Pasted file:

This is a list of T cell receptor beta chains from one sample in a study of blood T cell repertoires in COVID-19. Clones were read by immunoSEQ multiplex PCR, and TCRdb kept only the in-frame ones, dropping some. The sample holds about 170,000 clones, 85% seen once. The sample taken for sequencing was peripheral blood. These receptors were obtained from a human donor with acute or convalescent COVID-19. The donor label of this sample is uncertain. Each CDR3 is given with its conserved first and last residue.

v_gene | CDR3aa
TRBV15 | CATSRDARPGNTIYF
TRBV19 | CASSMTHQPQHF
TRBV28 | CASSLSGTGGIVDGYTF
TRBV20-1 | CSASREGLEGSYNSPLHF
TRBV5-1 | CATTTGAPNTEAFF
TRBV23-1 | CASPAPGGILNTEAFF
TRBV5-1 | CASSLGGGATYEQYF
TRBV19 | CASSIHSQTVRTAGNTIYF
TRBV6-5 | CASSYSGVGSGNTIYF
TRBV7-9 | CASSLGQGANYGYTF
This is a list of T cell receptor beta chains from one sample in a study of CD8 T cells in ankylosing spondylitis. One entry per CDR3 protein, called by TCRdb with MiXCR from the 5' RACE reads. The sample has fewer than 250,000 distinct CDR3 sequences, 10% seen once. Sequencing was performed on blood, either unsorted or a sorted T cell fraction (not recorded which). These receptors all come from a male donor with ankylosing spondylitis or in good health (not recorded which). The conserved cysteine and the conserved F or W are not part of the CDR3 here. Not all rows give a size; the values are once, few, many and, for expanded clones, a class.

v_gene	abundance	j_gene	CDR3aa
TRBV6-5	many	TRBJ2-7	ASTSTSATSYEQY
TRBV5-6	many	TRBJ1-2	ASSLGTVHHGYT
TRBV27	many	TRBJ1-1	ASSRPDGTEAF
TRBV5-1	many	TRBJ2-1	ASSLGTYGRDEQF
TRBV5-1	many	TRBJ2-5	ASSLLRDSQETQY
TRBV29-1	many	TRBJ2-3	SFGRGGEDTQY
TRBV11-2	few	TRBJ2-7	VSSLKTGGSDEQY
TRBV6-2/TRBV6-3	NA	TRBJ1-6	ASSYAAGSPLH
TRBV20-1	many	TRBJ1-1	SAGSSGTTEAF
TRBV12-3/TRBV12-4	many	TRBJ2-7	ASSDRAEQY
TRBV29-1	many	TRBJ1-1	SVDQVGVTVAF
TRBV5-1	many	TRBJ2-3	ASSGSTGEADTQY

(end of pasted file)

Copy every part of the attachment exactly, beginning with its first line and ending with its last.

This is a list of T cell receptor beta chains from one sample in a study of blood T cell repertoires in COVID-19. Clones were read by immunoSEQ multiplex PCR, and TCRdb kept only the in-frame ones, dropping some. The sample holds about 170,000 clones, 85% seen once. The sample taken for sequencing was peripheral blood. These receptors were obtained from a human donor with acute or convalescent COVID-19. The donor label of this sample is uncertain. Each CDR3 is given with its conserved first and last residue.

v_gene | CDR3aa
TRBV15 | CATSRDARPGNTIYF
TRBV19 | CASSMTHQPQHF
TRBV28 | CASSLSGTGGIVDGYTF
TRBV20-1 | CSASREGLEGSYNSPLHF
TRBV5-1 | CATTTGAPNTEAFF
TRBV23-1 | CASPAPGGILNTEAFF
TRBV5-1 | CASSLGGGATYEQYF
TRBV19 | CASSIHSQTVRTAGNTIYF
TRBV6-5 | CASSYSGVGSGNTIYF
TRBV7-9 | CASSLGQGANYGYTF
This is a list of T cell receptor beta chains from one sample in a study of CD8 T cells in ankylosing spondylitis. One entry per CDR3 protein, called by TCRdb with MiXCR from the 5' RACE reads. The sample has fewer than 250,000 distinct CDR3 sequences, 10% seen once. Sequencing was performed on blood, either unsorted or a sorted T cell fraction (not recorded which). These receptors all come from a male donor with ankylosing spondylitis or in good health (not recorded which). The conserved cysteine and the conserved F or W are not part of the CDR3 here. Not all rows give a size; the values are once, few, many and, for expanded clones, a class.

v_gene	abundance	j_gene	CDR3aa
TRBV6-5	many	TRBJ2-7	ASTSTSATSYEQY
TRBV5-6	many	TRBJ1-2	ASSLGTVHHGYT
TRBV27	many	TRBJ1-1	ASSRPDGTEAF
TRBV5-1	many	TRBJ2-1	ASSLGTYGRDEQF
TRBV5-1	many	TRBJ2-5	ASSLLRDSQETQY
TRBV29-1	many	TRBJ2-3	SFGRGGEDTQY
TRBV11-2	few	TRBJ2-7	VSSLKTGGSDEQY
TRBV6-2/TRBV6-3	NA	TRBJ1-6	ASSYAAGSPLH
TRBV20-1	many	TRBJ1-1	SAGSSGTTEAF
TRBV12-3/TRBV12-4	many	TRBJ2-7	ASSDRAEQY
TRBV29-1	many	TRBJ1-1	SVDQVGVTVAF
TRBV5-1	many	TRBJ2-3	ASSGSTGEADTQY